Grindcore and weeping rockstars: Meet Koyo

a press shot of koyo

While studying Music Production at Leeds University, Koyo’s Jacob Price got a master class with veteran engineer/Bowie producer Ken Scott, who let him in on a little rock’n’roll history. “Ken played us the stems of Hunky Dory and Ziggy Stardust,” says the keyboardist/programmer. “By the end of Five Years, Bowie is just crying. It’s a proper performance that feels like a one-off take. And it’s that kind of thinking we’ve tried to bring to our band.”

Some big names are being hurled around in the effort to describe Koyo’s dramatic, widescreen sound, biggest among them being Pink Floyd. “Maybe people hear Floyd because we’re on the more textural side of progressive music,” offers vocalist/guitarist Huw Edwards. “That whole Dream Theater, shredding thing isn’t what we’re about. We like bands that give you the impression they could really take off if they wanted to, but are holding a little back. For us it’s really all about the song.”

The ‘progressive’ tag isn’t the albatross necklace it once was, and the band embrace Opeth, Mogwai and Tame Impala as influences. There’s something fresh and almost hip about the layered swathes of guitar and electronica on Koyo’s forthcoming self-titled debut album. It’s a rich, psychedelic and highly melodic blend of post- and noise-rock, given panoramic scale by their nu-prog leanings. Towering first single Tetrachromat (Parts 1 & 2) gives credence to the Floyd argument, but then comes the oddly funky follow-up Lost In The Kingdom, inspired by Paul Simon’s Graceland. King Crimson and the Mars Volta collide on Ray Of Sunshine, Now I Understand points to Mogwai and even Sonic Youth, and Koyo’s synth-spangled swirl of guitars often evokes My Bloody Valentine in their Loveless pomp.

Born in the 90s, lifelong friends Price and Edwards grew up in Kettering, and absorbed their dads’ record collections – Floyd, Sabbath, Hendrix, Zeppelin. The first gig Price saw was Rush in 2004 (he was just nine); Alice In Chains’ melodic approach in particular rubbed off on Edwards, who studied Music Performance in Leeds. Formed there in 2015, Koyo (it’s the Japanese word for the changing colour of leaves in autumn) grew from an acoustic album the two started that spiralled into a fully fledged band project. They added bassist Dan Comlay and drummer Tom Higham, whose jazz background adds another stylistic element to their intoxicating mix.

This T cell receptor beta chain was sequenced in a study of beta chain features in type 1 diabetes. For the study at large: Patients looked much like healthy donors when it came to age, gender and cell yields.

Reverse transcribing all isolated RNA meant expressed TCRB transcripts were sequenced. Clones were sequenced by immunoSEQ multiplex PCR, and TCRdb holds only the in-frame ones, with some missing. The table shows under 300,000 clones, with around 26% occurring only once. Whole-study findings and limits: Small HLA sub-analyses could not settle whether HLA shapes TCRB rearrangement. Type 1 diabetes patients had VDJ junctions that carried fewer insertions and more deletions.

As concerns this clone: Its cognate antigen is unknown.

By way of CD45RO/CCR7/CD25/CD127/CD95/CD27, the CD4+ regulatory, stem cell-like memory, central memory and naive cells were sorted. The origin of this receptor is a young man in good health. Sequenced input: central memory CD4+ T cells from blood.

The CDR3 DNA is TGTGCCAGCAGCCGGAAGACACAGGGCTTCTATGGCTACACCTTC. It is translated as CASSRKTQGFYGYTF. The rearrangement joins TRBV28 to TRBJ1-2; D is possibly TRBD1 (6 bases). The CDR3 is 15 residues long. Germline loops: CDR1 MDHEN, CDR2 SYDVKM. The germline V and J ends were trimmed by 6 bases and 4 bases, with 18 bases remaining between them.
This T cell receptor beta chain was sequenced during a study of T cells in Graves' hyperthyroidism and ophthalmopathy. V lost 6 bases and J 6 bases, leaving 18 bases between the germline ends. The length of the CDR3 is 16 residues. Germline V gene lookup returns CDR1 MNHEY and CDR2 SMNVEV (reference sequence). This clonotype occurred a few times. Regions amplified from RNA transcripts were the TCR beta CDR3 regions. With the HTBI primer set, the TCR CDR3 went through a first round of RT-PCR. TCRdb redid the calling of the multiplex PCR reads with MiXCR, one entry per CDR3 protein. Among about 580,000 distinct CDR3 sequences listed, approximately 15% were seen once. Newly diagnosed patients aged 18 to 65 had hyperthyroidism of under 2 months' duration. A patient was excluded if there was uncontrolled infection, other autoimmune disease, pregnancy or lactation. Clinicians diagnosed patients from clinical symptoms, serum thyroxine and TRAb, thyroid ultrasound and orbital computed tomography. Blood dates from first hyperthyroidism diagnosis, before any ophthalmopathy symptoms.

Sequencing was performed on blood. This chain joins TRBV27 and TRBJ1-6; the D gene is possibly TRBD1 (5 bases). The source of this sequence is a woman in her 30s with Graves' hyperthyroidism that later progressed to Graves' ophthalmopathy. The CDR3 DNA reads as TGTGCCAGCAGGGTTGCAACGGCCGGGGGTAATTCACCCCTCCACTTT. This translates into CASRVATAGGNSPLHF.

Koyo have played only a handful of gigs to date, and the recent addition of second guitarist Seb Knee-Wright has added tantalising heft to their live sound. “Seb’s really into grindcore,” says Price. “He’s really brought that dynamic in, so now we’re grittier and more powerful, caked in distortion. It’ll be interesting to see where we go next.” It really will.

Koyo is released on August 4 via 88 Watt

For fans of…

“People have said they hear Pink Floyd in us,” singer/guitarist Huw Edwards says of Koyo. “We’re huge Radiohead fans, along with Mogwai, Opeth, My Bloody Valentine. But you know that beautiful chord progression on Led Zeppelin’s Down By The Seaside, from Physical Graffiti? That’s the sort of thing we’re really aiming for.”

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Grant Moon

A music journalist for over 20 years, Grant writes regularly for titles including Prog, Classic Rock and Total Guitar, and his CV also includes stints as a radio producer/presenter and podcast host. His first book, 'Big Big Train - Between The Lines', is out now through Kingmaker Publishing.